Prepare the suture and run it along the sides of the base of the proximal phalanx. Secure the plantar plate with each run of the suture medially and laterally. Secure the four free suture ends outside the ball of the foot to a sterile button using a chain of five or more hand ties.

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Jeff A. Hallsays: February 6, 2011 at 9:58 am

Later this week, we'll be posting a follow-up blog from Molly Judge, DPM, FACFAS. Dr. Judge will expound upon the suture and button technique for plantar plate stabilization and share some questions on the technique from colleagues at a recent seminar.

Jeff A. Hall
Executive Editor
Podiatry Today

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Paul Jones, DPMsays: February 23, 2011 at 7:40 am

Is there results from the seminar yet?

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Mark Nellermoe DPMsays: February 24, 2011 at 5:39 pm

I liked the direct approach your procedure takes to this pathology. My question is how the suture affects the extensor digitorum longus (EDL). Does the tension of the suture cause damage to the tendon? How do you get motion in the joint postoperatively with the tendon tied down with the suture?

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Ed Davis, DPMsays: February 27, 2011 at 8:30 pm

The underlying biomechanical cause of many cases of 2nd MTP joint dysfunction is first ray inadequacy. Most patients in the earlier stages of 2nd MTP joint dysfunction can be treated with orthotics, not surgery. Hypermobile first ray, forefoot supinatus can be treated via a first metatarsal head cut out, forefoot valgus posting when appropriate and a metatarsal elevation in the device.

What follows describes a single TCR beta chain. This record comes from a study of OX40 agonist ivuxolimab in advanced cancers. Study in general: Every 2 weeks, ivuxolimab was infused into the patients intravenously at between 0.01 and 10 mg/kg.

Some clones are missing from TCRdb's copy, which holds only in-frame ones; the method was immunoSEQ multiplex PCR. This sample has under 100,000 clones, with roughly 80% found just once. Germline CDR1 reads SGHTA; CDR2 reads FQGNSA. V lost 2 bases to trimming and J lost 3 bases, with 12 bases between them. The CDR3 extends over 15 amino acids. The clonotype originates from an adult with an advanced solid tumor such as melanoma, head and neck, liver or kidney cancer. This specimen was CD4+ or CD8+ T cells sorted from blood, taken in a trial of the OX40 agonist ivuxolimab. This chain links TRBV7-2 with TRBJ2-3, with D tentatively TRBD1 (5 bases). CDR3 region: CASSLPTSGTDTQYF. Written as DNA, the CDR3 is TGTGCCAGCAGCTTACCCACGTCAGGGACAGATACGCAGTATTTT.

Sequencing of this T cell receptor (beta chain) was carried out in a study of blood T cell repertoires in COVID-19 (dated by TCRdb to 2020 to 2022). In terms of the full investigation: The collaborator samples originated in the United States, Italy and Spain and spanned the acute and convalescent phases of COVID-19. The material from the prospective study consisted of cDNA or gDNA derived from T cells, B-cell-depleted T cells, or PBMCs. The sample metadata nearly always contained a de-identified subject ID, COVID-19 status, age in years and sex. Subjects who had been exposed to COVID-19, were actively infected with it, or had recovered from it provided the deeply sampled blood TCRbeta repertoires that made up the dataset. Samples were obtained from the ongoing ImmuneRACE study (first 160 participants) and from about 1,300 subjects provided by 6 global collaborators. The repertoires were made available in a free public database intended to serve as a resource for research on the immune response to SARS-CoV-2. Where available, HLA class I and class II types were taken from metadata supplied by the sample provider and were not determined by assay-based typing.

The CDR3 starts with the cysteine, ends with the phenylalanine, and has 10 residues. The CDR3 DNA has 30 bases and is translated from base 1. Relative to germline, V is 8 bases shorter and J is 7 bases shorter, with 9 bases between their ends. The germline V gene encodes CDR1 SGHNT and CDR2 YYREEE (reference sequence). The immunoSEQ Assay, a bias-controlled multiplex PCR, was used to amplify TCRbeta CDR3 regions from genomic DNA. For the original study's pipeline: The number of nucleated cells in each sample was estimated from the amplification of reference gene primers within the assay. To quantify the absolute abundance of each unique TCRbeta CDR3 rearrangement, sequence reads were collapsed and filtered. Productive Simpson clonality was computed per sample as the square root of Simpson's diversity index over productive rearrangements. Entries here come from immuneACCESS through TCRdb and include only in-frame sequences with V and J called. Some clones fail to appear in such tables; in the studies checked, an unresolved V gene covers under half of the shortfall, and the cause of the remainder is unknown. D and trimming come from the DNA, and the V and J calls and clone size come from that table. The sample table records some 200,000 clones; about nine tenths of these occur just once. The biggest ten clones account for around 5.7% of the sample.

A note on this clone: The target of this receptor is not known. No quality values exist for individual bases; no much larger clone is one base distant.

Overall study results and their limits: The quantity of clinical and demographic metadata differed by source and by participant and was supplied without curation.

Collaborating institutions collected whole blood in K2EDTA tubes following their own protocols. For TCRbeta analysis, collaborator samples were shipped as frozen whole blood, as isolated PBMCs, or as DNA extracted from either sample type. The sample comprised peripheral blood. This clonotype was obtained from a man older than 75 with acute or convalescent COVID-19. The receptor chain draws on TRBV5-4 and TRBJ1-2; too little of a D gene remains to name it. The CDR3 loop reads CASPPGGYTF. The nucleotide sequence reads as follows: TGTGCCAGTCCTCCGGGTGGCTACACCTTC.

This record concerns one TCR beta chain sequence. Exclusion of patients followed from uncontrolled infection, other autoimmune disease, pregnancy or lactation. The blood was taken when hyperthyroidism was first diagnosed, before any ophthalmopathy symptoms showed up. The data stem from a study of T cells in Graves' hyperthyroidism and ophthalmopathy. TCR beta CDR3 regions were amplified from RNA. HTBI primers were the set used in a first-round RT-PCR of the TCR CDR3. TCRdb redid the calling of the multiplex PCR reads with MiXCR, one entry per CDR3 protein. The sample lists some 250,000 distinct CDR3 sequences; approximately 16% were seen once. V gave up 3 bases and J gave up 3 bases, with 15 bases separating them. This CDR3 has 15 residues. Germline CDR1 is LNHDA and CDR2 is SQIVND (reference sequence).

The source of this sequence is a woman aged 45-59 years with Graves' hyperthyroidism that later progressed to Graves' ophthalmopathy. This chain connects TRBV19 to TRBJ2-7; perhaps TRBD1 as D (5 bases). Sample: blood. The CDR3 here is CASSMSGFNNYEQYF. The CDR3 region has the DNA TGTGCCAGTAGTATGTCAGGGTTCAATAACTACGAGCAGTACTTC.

Yes, orthotics are often not covered by insurance and surgery is.

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Molly S. Judge, DPMsays: March 1, 2011 at 12:44 pm

Dr. Davis,

I appreciate your input regarding 2nd MTPJ dysfunction. I agree with you wholeheartedly regarding the potential success of treating HAV with the benefit of orthotic devices. However, the 2nd MTPJ dysfunction has not responded equally well to that therapy. Once the instability has progressed and subtle subluxation and pain has developed, the need for an external splint and accommodative support of the MTPJ predictably provides pain reduction and stability to the affected joint. In my experience, stabilizing the 2nd MTPJ via metatarsal sling pad is far and away the best way to approach this lesser MTPJ instability and pain. The ADDED benefit of a formal orthotic device is an important one but doe not preclude the use of the metatarsal sling pad.

You make a valid point regarding the benefit of orthotic devices in the face of hallux abducto valgus and I agree with you that long-term management includes providing forefoot balancing. In my opinion, treating 2nd MTPJ dysfunction is a conservative issue by and large.

Unfortunately when patients are misdiagnosed, they often present to my office LATER having undergone numerous forms of treatment failures that include surgery. In my article, I emphasize the importance of the clinical and radiographic examination, and the need to exhaust conservative therapy. Only a few patients in my practice have ever required surgical intervention for this condition and I share that experience with the readers. The cases that I discuss in the cover story article on 2nd MTPJ dysfunction are the exception to the rule. In fact, the conservative method is very effective for 2nd MTPJ dysfunction in many cases.

Best regards,
Molly S. Judge, DPM